A doctor who criticised the government’s handling of the COVID-19 pandemic has drawn criticism after appearing as a guest on a far-right YouTube channel. Dr. Marcus de Brun was on the channel to speak about the ongoing pandemic.
One anti-racism group described his actions as “raising very real questions about his professional tolerance for the far-right”.
The channel Dr. de Brun appeared on is run by Rowan Croft who also goes by the name Grand Torino. Croft has a history of involvement with far-right activists and promoting far-right conspiracy theories and talking points.
Croft has in the past also called for one Irish journalist to be given a “helicopter ride”. This is a reference to the practice of Chilean dictator Augusto Pinochet who had people killed by having them thrown out of helicopters.
Dr. de Brun was interviewed by Croft on his channel on 20 May. During the interview the doctor argued that the government needs to be held to account for its current policies. And he declared that it has shown a “lack of credibility” in how it has so far dealt with the pandemic.
He went on to draw attention to Sweden and its lack of a lockdown, saying that “human rights and civil liberties are not being attacked” there. Going further, he asked:
Why is it that there is a serious, serious effort on the part of the state, the television, or state media, to paint a certain picture that does not stand up at all to any degree of scrutiny?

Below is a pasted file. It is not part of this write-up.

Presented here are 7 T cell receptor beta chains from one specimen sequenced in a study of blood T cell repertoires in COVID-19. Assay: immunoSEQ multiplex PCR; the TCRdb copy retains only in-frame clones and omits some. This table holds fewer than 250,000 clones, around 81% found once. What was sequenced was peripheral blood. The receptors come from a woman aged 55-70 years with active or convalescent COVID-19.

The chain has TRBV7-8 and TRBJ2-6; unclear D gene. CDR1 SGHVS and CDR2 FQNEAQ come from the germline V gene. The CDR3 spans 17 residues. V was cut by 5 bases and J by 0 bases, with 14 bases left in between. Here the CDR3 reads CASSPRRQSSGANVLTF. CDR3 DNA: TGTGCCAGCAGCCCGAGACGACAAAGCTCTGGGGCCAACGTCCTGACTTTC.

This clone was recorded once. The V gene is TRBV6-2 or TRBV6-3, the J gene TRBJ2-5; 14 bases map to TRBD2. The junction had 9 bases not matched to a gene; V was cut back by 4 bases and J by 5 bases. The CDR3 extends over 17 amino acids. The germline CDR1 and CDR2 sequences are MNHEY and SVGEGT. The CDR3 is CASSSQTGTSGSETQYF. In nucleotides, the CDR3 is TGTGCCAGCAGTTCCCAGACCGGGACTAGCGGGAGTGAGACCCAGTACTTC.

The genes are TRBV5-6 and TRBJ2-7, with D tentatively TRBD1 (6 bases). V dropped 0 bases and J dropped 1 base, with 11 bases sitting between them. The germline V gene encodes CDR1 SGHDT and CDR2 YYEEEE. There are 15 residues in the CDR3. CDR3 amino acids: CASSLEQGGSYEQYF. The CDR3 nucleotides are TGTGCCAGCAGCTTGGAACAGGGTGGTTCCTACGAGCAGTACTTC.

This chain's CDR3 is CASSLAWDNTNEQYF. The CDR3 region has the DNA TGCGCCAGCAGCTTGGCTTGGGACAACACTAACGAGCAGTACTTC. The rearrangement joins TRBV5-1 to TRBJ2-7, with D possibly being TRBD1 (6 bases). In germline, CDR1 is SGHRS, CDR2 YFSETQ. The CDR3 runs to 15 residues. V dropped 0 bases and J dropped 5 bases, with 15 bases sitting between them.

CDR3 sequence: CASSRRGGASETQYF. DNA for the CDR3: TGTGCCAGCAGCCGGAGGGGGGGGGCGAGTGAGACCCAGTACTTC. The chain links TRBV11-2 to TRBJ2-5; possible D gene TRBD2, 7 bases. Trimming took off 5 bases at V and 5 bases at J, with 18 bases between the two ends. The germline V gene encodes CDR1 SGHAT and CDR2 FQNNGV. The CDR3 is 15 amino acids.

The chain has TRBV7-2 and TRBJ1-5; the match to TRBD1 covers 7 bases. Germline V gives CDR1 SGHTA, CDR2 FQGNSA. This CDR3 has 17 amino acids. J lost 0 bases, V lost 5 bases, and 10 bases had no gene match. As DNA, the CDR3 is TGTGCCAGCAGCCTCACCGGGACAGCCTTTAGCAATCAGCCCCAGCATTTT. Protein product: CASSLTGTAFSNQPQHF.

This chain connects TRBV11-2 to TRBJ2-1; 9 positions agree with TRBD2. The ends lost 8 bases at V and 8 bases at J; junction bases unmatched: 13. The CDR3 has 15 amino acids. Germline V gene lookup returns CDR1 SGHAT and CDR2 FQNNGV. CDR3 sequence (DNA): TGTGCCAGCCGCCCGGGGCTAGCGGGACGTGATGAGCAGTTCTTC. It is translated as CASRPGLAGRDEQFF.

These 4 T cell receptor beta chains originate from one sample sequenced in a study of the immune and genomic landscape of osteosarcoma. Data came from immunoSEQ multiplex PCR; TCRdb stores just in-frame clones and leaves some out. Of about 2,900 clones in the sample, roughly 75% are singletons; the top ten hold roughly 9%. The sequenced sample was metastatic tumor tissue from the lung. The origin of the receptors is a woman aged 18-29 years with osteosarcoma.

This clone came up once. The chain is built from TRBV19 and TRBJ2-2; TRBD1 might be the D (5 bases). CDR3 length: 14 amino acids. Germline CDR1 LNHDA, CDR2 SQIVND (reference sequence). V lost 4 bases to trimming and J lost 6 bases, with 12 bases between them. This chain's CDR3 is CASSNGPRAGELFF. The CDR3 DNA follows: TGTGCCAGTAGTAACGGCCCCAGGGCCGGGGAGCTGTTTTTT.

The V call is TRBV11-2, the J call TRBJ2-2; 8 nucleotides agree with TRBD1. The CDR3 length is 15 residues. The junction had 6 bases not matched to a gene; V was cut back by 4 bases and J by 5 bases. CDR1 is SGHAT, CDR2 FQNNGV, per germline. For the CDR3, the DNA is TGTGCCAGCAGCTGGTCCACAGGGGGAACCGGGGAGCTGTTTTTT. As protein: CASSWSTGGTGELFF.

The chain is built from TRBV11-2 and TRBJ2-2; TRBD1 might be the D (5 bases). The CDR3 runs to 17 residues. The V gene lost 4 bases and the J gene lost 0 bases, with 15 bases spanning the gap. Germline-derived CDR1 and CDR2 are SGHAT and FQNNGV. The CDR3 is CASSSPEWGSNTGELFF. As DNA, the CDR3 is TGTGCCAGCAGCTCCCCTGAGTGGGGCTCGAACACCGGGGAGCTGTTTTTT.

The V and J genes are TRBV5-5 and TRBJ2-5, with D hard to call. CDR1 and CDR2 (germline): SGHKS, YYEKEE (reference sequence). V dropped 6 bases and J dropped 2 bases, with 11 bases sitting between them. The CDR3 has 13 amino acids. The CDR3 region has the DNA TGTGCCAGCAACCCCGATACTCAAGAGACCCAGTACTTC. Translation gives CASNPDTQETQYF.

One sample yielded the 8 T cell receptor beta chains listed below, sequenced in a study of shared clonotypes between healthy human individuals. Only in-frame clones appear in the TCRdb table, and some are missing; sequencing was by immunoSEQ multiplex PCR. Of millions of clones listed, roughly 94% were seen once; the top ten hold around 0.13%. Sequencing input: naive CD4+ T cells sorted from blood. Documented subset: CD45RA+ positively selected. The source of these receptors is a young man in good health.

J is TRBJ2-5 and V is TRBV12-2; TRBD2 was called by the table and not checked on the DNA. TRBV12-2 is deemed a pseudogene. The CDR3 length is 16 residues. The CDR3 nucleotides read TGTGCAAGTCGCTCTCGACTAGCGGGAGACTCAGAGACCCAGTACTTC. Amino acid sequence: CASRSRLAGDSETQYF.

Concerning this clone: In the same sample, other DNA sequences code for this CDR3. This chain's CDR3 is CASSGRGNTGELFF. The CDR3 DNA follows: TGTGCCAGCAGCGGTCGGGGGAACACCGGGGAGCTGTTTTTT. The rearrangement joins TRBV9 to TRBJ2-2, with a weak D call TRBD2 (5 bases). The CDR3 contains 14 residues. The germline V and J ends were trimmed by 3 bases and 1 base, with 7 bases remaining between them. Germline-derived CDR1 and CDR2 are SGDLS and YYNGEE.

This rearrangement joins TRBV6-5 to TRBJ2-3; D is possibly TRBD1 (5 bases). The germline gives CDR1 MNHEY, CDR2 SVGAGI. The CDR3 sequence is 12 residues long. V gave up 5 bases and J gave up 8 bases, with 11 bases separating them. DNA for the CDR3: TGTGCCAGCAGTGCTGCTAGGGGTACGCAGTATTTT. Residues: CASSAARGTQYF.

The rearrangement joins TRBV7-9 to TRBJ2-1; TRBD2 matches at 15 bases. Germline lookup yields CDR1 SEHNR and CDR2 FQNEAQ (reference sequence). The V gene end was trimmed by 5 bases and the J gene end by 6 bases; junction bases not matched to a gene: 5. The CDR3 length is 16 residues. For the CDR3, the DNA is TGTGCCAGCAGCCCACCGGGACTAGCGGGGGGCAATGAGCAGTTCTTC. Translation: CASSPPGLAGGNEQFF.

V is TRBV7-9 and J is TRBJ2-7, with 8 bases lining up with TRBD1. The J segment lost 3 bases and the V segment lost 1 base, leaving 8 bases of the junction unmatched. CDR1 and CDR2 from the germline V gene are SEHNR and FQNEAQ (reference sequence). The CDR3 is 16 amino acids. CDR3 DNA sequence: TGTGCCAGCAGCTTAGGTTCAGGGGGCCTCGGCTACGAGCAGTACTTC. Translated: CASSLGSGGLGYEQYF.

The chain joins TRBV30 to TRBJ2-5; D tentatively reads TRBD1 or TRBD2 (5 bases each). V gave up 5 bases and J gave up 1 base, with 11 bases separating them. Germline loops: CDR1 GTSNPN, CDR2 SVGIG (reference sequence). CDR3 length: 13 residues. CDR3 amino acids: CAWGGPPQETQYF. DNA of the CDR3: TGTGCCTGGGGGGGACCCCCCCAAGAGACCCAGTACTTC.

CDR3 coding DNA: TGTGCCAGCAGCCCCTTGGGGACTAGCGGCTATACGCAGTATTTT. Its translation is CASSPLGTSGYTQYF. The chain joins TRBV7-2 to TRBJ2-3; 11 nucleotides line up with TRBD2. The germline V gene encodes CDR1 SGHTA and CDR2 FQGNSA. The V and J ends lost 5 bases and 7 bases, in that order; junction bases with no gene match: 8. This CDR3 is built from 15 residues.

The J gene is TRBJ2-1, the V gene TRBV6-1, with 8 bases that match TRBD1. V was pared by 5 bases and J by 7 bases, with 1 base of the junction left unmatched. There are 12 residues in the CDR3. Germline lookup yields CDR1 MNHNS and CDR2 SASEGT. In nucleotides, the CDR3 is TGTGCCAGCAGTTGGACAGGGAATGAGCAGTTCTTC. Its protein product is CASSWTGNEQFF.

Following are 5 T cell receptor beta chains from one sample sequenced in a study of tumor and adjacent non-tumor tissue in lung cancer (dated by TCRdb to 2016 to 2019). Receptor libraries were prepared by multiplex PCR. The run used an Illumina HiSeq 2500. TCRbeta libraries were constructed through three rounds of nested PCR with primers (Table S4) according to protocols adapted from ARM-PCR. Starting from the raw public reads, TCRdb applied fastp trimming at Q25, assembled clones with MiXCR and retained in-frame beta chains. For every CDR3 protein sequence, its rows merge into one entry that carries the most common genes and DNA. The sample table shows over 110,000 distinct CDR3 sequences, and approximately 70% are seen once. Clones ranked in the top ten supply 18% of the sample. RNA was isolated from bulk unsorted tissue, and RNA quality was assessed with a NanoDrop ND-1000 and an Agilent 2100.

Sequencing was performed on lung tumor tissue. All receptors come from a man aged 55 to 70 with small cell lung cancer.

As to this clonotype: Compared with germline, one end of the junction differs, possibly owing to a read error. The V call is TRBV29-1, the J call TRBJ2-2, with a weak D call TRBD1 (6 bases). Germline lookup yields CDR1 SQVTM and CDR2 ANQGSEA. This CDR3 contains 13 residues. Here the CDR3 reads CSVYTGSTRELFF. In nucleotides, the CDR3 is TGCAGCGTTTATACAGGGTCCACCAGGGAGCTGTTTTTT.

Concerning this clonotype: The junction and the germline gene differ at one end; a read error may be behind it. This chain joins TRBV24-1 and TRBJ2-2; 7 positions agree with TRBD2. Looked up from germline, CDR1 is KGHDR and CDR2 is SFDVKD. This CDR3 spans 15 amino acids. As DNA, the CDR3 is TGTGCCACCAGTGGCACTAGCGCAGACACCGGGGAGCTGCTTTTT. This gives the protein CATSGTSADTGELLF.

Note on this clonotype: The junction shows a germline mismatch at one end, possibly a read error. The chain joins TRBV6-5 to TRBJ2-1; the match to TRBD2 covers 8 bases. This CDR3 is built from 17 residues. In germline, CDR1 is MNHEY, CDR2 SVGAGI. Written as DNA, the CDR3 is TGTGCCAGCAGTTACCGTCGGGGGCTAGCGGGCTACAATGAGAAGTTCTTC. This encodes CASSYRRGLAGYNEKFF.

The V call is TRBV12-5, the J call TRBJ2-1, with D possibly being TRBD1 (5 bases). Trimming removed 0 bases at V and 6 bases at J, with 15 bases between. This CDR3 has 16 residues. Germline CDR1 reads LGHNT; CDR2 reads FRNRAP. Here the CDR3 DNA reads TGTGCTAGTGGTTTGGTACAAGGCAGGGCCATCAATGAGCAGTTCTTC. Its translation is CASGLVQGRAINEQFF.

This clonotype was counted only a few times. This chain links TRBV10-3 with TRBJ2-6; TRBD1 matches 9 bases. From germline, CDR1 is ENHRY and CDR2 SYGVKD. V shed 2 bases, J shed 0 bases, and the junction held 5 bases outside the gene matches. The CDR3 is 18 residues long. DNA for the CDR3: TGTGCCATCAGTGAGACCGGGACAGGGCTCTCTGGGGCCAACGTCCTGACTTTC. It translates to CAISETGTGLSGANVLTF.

And given this, he asserted that
if you’re not towing the line in terms of opinion, and in terms of fact, in terms of the official line, then you’re an outlier. You’re a wacko.
Questions to answer
In the aftermath of the doctor’s appearance on the YouTube channel, Fingal Communities Against Racism (FCAR) released a statement condemning the move. The group revealed that it had contacted the doctor in advance of his scheduled interview and informed him about Croft’s history of far-right activism and advocacy.
It wrote that Croft “seeks to make far-right narratives popular in the mainstream”. And the interview of de Brun is simply “a strategic move to tap into a wider mainstream audience beyond the small far-right in Ireland”.
FCAR went on, insisting that:
Affording racists and fascists legitimacy and a wider audience helps them to promote their messages of hate, which in turn can lead to violence against those they target.
And it argued that for this reason de Brun’s decision to continue with the interview as scheduled “raises very real concerns about his professional tolerance for the far-right”.
In response to criticism of his decision to appear on Croft’s channel, de Brun defended the interview. On his Twitter page he wrote that “Refusing to speak with others, is simply another type of violence”.
Dr. de Brun rose to prominence after he resigned from the Irish Medical Council due to the government’s handling of the pandemic. He accused the government of “gross overestimation of the national case burden” and said it was risking the lives of vulnerable people.
Featured image via YouTube – Screenshot